Aljazeera contributor Mark LeVine says Snowden’s battle against US surveillance fits into a modernist reading of jihad as a fight for betterment.
Let us assume, for the moment, that National Security Agency whistleblower Edward Snowden is the person he’s portraying himself to be: not merely a patriot, but a humanitarian who’s given up all the trappings of a successful life to ensure that “the federation of secret law, unequal pardon and irresistible executive powers that rule the world that I love are revealed even for an instant”.
Advertisement - story continues below
The 29-year-old Snowden, who leaked information on secret US government surveillance programmes such as PRISM and “Boundless Informant” to the Guardian, is certainly right to focus on the danger posed by the Obama administration’s surveillance policies, and the “global war on terror” they serve, not merely to US democracy but to “the world” more broadly as well. The United States has been engaged in a jihad of global proportions not for the past ten years, but for well over a century. As with all empires, Islam’s included, the US jihad started small, but spread rapidly once the political and economic conditions in its core and peripheries came into proper alignment.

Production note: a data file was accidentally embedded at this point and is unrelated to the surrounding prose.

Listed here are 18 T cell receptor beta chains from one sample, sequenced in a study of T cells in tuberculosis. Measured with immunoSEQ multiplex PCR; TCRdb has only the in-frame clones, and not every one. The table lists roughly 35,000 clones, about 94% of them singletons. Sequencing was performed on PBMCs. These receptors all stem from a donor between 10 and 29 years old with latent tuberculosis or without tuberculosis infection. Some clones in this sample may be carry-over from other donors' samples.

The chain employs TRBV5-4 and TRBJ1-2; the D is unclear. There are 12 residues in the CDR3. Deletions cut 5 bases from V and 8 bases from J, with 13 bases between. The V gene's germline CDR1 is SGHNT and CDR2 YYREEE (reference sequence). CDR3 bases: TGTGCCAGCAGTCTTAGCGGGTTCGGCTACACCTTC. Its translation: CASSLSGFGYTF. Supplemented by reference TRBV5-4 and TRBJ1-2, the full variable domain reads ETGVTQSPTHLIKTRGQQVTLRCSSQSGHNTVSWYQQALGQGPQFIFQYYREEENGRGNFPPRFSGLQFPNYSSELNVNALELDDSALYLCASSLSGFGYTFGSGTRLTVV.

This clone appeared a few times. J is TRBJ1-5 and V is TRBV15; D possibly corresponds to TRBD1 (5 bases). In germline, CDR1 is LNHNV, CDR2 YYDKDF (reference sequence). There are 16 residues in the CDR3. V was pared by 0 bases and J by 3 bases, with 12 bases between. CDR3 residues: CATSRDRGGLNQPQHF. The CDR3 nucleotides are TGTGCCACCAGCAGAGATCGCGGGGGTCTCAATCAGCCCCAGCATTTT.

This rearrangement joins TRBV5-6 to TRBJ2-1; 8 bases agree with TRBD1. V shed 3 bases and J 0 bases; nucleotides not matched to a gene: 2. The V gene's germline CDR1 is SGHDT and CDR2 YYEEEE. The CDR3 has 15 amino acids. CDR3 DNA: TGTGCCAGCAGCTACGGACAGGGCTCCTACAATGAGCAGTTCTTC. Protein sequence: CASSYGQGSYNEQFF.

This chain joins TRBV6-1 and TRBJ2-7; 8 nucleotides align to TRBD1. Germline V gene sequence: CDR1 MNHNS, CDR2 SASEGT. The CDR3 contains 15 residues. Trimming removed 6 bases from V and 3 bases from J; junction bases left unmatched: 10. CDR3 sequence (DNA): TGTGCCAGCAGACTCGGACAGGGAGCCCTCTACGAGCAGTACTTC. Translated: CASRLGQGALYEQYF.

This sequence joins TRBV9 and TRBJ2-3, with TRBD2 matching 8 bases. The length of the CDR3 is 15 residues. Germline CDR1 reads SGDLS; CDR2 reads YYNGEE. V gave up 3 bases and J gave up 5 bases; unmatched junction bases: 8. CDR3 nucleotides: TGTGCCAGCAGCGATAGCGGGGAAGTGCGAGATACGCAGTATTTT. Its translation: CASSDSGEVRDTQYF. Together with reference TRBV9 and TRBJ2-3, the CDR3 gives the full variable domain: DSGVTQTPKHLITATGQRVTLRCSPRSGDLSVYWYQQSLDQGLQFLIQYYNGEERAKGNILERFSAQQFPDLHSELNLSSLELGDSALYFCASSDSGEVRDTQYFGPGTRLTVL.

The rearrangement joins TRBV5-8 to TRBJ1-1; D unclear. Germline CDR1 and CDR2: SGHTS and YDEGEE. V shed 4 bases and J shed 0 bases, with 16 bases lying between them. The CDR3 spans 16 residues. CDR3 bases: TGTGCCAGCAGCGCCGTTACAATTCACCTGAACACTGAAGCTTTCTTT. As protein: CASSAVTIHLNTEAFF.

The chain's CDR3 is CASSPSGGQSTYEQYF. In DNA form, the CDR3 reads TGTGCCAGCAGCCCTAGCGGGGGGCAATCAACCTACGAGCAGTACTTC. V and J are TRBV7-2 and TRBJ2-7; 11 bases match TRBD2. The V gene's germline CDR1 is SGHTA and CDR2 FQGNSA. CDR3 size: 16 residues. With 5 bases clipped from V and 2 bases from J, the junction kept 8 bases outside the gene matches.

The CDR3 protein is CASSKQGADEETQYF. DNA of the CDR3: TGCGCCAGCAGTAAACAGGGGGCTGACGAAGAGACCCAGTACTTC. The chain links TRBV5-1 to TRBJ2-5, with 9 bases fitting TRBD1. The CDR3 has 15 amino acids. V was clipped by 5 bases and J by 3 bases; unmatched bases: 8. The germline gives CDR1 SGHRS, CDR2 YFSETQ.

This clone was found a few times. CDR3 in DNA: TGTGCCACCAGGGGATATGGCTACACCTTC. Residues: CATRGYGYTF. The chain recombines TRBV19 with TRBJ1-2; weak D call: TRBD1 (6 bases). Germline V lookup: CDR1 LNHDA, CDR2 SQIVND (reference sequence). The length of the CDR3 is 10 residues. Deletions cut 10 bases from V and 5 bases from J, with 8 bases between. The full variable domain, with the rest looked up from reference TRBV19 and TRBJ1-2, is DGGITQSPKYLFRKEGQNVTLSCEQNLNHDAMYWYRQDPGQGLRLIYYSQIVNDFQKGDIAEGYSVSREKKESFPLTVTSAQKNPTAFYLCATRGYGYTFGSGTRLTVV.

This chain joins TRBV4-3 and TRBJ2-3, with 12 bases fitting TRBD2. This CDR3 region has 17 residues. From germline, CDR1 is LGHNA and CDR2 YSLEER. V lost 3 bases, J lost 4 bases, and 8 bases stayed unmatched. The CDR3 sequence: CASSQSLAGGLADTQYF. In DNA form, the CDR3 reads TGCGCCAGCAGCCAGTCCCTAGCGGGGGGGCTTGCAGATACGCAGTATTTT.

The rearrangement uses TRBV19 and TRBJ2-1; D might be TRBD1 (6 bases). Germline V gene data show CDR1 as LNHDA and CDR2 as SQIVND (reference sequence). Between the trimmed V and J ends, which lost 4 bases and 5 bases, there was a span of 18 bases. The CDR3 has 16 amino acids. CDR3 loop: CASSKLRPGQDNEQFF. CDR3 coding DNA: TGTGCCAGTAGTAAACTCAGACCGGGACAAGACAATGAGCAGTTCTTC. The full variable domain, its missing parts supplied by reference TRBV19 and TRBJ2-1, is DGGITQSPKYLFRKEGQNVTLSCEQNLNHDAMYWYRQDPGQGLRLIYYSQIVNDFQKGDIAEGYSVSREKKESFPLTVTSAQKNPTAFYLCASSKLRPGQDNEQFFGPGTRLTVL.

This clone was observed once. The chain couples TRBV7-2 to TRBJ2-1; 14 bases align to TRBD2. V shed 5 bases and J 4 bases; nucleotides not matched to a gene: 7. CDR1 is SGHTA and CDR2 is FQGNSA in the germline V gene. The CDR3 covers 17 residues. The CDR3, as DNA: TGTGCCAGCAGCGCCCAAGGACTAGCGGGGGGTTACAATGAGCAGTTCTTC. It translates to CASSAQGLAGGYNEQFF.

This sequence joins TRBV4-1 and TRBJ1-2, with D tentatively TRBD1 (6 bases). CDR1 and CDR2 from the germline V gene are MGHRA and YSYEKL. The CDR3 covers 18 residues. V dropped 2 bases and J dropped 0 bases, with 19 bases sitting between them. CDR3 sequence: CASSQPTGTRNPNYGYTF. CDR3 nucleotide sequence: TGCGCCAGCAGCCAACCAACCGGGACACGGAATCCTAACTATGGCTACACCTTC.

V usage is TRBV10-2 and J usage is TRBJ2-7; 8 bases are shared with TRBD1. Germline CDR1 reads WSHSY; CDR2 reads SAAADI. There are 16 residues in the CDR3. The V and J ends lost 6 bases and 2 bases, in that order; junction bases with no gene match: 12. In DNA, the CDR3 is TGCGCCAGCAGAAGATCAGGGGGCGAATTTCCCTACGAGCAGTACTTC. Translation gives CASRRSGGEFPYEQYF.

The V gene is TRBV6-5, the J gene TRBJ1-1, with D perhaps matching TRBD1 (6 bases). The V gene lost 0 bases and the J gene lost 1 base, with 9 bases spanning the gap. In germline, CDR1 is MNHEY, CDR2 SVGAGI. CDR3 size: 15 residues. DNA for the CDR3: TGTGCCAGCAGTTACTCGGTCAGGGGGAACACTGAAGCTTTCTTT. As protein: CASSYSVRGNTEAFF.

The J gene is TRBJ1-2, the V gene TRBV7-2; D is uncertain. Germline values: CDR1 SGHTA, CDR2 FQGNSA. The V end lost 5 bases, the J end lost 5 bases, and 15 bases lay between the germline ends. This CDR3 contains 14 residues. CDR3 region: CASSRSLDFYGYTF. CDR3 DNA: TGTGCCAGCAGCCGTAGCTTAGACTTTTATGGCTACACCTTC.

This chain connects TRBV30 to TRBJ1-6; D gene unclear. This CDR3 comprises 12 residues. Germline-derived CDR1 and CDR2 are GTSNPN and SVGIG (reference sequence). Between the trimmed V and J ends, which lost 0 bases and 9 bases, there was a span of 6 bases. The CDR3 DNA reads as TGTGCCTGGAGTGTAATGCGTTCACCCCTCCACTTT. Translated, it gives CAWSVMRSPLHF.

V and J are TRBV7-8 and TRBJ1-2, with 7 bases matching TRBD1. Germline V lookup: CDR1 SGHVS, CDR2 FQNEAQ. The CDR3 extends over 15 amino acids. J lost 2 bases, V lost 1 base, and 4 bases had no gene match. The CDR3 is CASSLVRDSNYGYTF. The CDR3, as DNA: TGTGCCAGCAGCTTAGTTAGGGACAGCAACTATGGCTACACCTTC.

And as with other empires, the US jihads had their roots in the most offensive of ideologies, which justified its spread as both inevitable and good, while – not surprisingly – viewing any opposition as irrational, bad, and justly subject to suppression by any means necessary. As the 19th century Protestant preacher and arch-imperialist Josiah Strong put it, the emerging American empire was destined by God to rule the earth, everyone else must prepare for a “ready and pliant assimilation” or become “extinct”. Islam’s great conquerors tended to be a bit more generous, at least rhetorically…